By Pete Kane
By Anna Roth
By Lou Bustamante
By Anna Roth
By Max A. Cherney
By Anna Roth
By Alex Hochman
By Anna Roth
Rose's doesn't offer chicken in bulk, so I settled for a "terrorized chicken" sandwich ($6) on a heavier cousin of focaccia. The fowl, more terrifying than terrorized, was a blackened chicken breast laden with hot pepper and charred rosemary with a medicinal flavor. The lower piece of bread was minimally moistened by a millimeter's glaze of mustard aioli and a stingy layer of fennel slivers; the top, like the slab of bird, was dead dry. The hero sandwich (ham, salami, cheddar, tomato, olive oil, etc.) looks a better bet. No picnic-appropriate desserts were available that evening.
Picnic picks: stuffed focaccia, tomatoes with mozzarella (shed the greens), hero sandwich ($5.50).
San Francisco, CA 94123
Region: Marina/ Cow Hollow
2125 Fillmore St.
San Francisco, CA 94115
Region: Haight/ Fillmore
Rosti looks like a rural inn in Italy, and specializes in Tuscan food, especially pollo al mattone ($12.45 whole/$9 half), chicken seasoned with rosemary and garlic and grilled under a brick "to seal in the flavors." Unlike most chickens, the seasoning isn't just skin deep, but imbues the flesh itself. The breast was dryer than most, though. The accompanying rosemary potatoes are reheatable in foil (on a hibachi, for example). I also tried a rustica sandwich ($7.75) of roast turkey with radicchio, artichoke hearts, and a lemony dressing; it seemed arid at arrival but was fabulous the next day, when the dressing had permeated bread, fowl, and veggies.
A special stuffed artichoke ($6) featured a huge, hollowed-out thistle filled with moist, lemony bread cubes, topped with tomatoes and green bell pepper dice. The flavors were complex enough to keep us coming back for more. An antipasto misto ($8.75) provides a choice of three appetizers: Marinated eggplant in a light tomato sauce ($3.25 separately) was balanced right on the border between lean and rich, firm and gooey; tonno e fagioli ($3.25) had dry white albacore with rich white canneloni beans, a great olive oil, and a scatter of fresh chives; and insalata de mare ($4.25) had old-tasting calamari and shrimp with chopped veggies and a tart lemony dressing; the squid tasted even staler the next day. The scampi salad ($9.25) had plump prawns with greenery, croutons, and an acerbic mustardy dressing; the caprese salad ($8) included unripe tomatoes and oddly bland buffalo mozzarella, lightly marinated in olive oil and basil. For dessert, tiramisu ($4.50) was sweet, heavy, and chocolatey.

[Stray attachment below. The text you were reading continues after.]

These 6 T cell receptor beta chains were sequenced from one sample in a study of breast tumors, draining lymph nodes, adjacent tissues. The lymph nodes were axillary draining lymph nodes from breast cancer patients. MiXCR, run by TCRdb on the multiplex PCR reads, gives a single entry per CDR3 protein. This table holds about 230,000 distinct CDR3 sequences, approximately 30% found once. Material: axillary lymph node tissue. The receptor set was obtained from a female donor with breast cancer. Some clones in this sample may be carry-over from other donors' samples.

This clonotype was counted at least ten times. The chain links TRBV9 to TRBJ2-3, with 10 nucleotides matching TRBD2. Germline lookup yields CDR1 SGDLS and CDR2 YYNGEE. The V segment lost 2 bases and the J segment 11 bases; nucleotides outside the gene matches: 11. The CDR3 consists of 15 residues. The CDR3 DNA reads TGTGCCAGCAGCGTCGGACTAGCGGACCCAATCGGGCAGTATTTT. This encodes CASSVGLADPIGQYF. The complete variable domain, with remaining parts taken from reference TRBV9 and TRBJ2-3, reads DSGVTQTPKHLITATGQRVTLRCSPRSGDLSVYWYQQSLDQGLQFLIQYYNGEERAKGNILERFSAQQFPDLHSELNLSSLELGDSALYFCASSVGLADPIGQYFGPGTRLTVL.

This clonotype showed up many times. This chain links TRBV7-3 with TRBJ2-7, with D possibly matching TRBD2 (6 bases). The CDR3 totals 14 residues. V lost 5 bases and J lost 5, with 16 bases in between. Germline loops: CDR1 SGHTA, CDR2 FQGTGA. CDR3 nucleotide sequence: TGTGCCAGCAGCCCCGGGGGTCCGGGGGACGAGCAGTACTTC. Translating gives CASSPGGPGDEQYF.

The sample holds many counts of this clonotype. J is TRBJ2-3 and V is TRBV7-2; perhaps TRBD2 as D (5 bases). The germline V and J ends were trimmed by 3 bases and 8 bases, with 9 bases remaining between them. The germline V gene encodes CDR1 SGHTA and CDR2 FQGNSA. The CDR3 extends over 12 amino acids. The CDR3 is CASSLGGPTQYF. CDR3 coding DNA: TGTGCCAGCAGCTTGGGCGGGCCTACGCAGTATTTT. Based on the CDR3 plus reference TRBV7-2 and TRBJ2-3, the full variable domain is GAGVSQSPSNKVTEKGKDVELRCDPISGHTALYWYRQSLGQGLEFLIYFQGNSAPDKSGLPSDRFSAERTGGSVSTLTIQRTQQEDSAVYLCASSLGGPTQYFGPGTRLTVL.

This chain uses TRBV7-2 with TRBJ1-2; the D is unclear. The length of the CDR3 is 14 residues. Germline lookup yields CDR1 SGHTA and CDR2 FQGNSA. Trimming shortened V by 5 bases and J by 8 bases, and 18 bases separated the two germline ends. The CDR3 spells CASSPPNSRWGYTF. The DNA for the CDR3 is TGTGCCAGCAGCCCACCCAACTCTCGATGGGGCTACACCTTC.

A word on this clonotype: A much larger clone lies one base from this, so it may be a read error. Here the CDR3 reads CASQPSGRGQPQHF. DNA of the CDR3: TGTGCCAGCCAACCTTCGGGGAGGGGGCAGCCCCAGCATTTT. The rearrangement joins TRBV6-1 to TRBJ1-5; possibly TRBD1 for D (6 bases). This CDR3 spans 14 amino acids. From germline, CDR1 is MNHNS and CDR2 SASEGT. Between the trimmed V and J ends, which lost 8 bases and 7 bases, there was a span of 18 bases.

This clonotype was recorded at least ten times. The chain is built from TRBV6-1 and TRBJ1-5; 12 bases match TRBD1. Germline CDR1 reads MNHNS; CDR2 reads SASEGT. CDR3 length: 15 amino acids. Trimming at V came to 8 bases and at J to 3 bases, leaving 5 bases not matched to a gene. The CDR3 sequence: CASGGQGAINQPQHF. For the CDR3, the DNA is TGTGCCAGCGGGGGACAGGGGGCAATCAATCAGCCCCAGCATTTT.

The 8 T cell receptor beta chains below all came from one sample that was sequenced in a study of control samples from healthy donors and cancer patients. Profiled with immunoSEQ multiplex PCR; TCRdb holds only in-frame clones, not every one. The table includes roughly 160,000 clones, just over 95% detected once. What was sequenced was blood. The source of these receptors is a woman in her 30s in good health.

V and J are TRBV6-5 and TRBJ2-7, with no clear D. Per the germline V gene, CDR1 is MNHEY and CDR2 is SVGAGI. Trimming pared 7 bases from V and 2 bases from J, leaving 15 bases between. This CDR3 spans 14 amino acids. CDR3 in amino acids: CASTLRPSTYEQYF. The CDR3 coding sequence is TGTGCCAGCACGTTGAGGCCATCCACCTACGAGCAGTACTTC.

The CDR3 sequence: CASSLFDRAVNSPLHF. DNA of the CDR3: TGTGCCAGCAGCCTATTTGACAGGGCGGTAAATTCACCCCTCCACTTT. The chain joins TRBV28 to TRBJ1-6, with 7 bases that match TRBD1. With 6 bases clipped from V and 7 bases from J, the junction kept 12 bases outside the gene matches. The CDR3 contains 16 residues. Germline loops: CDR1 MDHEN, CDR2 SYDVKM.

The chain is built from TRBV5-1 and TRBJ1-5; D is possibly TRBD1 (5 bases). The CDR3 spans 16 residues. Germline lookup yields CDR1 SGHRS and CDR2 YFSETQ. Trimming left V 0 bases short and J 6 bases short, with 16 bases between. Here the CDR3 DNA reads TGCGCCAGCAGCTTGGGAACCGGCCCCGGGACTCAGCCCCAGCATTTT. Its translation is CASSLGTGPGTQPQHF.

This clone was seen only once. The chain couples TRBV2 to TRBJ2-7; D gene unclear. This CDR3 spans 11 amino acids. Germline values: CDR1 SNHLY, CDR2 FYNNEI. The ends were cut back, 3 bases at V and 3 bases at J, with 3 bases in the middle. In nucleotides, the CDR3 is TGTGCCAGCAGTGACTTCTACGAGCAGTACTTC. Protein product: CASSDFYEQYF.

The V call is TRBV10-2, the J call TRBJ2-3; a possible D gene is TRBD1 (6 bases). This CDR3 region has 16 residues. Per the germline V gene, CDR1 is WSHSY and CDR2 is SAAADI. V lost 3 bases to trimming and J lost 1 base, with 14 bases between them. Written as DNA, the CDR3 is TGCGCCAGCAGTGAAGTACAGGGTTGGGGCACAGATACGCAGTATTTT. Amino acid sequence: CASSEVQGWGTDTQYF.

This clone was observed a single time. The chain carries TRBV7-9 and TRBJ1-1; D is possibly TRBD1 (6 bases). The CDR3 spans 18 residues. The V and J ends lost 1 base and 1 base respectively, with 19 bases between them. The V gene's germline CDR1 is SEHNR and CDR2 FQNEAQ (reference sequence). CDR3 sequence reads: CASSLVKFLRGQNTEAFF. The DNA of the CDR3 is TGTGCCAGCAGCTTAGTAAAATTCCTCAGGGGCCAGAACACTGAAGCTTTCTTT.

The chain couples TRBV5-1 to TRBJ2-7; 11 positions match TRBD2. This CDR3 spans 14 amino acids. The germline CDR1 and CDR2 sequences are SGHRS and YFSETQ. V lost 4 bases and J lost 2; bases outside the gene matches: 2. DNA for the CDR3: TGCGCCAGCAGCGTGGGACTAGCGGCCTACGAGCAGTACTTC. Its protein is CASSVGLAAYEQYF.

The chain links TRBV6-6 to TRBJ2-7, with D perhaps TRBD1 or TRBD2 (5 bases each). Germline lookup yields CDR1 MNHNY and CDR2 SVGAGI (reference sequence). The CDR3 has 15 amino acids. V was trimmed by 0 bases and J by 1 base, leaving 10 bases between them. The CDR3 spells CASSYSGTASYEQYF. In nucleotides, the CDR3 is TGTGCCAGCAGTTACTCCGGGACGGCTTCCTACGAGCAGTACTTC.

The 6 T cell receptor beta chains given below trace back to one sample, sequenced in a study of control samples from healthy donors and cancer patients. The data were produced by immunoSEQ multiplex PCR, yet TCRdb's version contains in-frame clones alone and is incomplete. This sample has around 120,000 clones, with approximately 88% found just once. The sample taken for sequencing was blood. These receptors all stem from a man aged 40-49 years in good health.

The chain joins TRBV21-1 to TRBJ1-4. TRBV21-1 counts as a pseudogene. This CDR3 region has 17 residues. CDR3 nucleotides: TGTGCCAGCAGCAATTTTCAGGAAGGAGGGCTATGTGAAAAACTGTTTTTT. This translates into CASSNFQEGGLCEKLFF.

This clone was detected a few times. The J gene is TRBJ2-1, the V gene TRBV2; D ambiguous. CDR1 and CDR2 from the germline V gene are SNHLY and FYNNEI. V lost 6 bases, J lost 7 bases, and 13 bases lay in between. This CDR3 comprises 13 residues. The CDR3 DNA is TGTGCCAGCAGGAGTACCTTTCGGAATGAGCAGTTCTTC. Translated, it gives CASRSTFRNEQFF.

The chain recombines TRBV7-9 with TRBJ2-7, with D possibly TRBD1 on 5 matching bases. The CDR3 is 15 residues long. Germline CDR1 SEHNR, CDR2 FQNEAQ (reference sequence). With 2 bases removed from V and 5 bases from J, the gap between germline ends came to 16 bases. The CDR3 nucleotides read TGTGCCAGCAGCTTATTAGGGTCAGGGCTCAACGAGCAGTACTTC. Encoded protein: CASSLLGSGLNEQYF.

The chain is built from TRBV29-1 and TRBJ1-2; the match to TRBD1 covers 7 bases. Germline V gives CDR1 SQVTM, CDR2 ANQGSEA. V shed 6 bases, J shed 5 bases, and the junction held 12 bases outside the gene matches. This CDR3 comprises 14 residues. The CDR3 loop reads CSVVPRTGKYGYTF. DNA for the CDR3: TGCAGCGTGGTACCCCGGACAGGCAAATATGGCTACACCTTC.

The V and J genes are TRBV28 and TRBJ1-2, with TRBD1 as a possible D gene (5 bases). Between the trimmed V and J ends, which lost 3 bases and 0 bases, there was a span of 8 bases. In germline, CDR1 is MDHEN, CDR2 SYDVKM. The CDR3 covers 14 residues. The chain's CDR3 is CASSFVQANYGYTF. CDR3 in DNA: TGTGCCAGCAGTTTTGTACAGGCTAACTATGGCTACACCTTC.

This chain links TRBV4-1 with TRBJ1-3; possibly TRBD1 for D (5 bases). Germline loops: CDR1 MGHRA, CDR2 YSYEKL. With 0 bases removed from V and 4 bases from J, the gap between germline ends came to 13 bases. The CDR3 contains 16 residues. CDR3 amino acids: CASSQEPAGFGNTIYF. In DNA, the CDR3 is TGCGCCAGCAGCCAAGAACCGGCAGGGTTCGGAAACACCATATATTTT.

Picnic picks: roast chicken, rustica sandwich, stuffed artichoke, marinated eggplant, tuna and bean salad, perhaps tiramisu.
Vivande Porta Via
Picnic heaven at last! At the deli counter in front of the restaurant, Sicilian superchef Carlo Middione and his sous-chefs just seem to pour out an endless array of inventive, sunny, savory bites that are perfect for alfresco eating -- at fair prices, too. Middione makes a spicy southern version of pollo al mattone (marinated in olive oil and red pepper flakes); there were none left when I arrived on the late side, so I got a cold, spit-roasted half of a rosemary chicken (just $4, Safeway's price!), a small half-bird nicely done, tied in contortions so that the thighs protected the breast and kept it moist.
Consider: marinated veggies, white bean salad, pasta salads, eggplant sandwiches, frittatas, individual cheese-tarts and "hand-pies," not to mention pátes, cheeses, deli meats, and complicated breads. My favorites this time were: mandorlata ($12/pound) of sauteed red and green peppers with tiny, exotic raisins and crunchy almond slivers; pasticcio ($3.50), a square of pastry surrounding spiced ham and mild yummy cheese; goat cheese with roasted garlic ($6 for a whole cheese), which is what the Goddess wants you to spread on crackers or sliced baguettes, one of those perfect, simple combinations from the earth, thrilling when softened by the sun. And the potato salad ($8/pound) -- yes, every American picnic needs it, even if it's an Italianate picnic -- had unpared red potatoes with bits of red pepper and chives in a savory mayo dressing. Pared down to essentials, it embodied beautiful, harmonic balance. What didn't I like? The very charred capinatina (grilled eggplant salad) was pretty fierce, and the individual apple tart (weighty, lardy) wasn't a great dessert.
Picnic picks: Go wild, you've found the secret source.
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